Nor is this the worst effect of jealousy ; for it often draws after it a more fatal train of consequences, and makes the person you fuspect guilty of the very crimes you are so much afraid of. It is very natural for such who are treated ill and upbraided falsely, to find out an intimate friend that will hear their complaints; condole their fufferings, and endeavour to footh and assuage: their secret resentments. Besides, jealousy puts a wow man often in mind of an ill thing that she would not otherwise perhaps have thought of, and fills her imagination with such an unlucky idea, as in time grows familiar, excites delire, and loses all the shame and horror which might at firft attend it. Nor is it a wonder if the who suffers wrongfully in a man's opinion of her, and has therefore nothing to forfeit in his esteem, resolves to give him realon for his suspicions, and to enjoy the pleasure of the crime, since she must undergo the ignominy. Such probably were the considerations that directed the wife man in his advice to husbands ; 'Be not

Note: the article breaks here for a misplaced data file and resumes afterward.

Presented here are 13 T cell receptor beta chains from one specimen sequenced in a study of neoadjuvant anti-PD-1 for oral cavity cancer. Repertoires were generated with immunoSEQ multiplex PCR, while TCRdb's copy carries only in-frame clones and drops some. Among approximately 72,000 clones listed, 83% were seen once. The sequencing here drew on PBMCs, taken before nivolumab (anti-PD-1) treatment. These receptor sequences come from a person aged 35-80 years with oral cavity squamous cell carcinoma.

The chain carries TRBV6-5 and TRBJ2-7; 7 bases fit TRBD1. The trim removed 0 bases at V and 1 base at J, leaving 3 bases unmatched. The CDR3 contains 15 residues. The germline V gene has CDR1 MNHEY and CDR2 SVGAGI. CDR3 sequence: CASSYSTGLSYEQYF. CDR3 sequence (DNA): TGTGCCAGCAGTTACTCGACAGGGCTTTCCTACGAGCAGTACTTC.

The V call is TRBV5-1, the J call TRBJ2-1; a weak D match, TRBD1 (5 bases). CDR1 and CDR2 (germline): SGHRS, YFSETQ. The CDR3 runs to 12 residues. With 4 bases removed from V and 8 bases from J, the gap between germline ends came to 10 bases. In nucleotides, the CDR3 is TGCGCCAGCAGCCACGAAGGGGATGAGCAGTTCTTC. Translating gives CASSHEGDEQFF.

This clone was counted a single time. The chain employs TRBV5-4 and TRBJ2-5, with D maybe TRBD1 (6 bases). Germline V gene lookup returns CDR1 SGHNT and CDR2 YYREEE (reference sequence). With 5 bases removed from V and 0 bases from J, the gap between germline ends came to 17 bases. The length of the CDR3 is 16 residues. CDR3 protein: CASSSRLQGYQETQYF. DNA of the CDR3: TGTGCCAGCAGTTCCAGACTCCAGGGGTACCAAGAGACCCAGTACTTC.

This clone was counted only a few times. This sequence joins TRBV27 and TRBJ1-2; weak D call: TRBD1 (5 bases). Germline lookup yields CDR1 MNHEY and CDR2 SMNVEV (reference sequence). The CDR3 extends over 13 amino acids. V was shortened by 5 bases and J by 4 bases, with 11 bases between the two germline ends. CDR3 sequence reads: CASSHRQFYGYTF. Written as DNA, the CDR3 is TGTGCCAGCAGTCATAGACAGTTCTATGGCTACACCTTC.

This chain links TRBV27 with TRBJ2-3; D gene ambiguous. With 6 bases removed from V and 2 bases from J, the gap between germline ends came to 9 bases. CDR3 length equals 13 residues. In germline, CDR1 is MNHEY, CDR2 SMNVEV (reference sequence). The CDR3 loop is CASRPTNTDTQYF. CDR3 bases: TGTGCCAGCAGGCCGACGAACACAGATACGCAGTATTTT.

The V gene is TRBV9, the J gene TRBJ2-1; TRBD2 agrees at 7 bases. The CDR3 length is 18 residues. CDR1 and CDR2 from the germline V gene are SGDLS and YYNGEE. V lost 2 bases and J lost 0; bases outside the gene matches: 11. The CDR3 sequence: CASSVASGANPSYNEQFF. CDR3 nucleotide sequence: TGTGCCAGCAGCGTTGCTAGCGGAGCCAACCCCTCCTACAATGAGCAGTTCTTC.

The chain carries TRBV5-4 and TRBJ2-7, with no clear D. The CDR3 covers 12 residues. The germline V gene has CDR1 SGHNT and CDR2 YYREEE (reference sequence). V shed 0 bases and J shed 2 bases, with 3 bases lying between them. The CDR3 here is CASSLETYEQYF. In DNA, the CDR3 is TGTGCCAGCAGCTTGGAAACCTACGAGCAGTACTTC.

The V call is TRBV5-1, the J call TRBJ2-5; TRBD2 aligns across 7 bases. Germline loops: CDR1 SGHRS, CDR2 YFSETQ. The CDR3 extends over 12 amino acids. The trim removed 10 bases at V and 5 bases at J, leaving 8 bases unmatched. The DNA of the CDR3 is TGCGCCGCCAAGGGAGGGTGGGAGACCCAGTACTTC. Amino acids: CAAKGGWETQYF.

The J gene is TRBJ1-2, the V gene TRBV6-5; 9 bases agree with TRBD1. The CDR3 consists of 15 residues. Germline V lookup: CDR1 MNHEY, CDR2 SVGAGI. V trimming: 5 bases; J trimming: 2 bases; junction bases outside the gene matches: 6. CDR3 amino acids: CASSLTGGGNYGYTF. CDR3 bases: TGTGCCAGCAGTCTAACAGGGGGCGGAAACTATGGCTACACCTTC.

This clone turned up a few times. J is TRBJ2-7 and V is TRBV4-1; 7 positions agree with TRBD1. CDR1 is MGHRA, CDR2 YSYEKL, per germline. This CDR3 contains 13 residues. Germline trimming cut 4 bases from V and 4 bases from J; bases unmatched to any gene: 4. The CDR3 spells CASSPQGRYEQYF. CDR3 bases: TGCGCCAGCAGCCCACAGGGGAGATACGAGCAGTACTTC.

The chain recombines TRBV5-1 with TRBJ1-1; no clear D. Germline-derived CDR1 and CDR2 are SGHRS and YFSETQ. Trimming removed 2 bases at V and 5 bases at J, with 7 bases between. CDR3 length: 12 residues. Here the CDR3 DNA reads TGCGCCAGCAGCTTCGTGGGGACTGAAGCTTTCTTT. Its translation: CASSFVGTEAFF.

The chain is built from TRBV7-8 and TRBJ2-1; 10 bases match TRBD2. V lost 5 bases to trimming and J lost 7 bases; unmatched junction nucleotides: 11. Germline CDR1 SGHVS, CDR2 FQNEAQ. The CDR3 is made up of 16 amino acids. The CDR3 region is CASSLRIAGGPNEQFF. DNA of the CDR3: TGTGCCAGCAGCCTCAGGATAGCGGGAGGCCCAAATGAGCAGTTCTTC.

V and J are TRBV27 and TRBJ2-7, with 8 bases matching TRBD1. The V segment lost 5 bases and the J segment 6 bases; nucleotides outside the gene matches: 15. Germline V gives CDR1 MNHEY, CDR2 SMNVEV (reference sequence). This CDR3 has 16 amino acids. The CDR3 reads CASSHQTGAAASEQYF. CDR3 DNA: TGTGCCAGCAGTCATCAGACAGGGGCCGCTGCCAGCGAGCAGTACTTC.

jealous over the wife of thy bosom, and teach her not? an evil leffon against thyself.' Ecclus.
And here, among the other torments which this pafsion produces, we may usually observe that none are greater mourners than jealous men, when the perfon who provoked their jealousy is taken from them. Then it is that their love breaks out furiously, and throws off all the mixtures of suspicion which choaked and smothered it before. The beautiful parts of the character rise uppermost in the jealous husband's memory, and upbraid him with the ill usage of so divine a creature as was once in his poffeffion ; whilst all the little imperfections, that were before so uneasy to him, wear off from his remembrance, and shew themselves no more. We may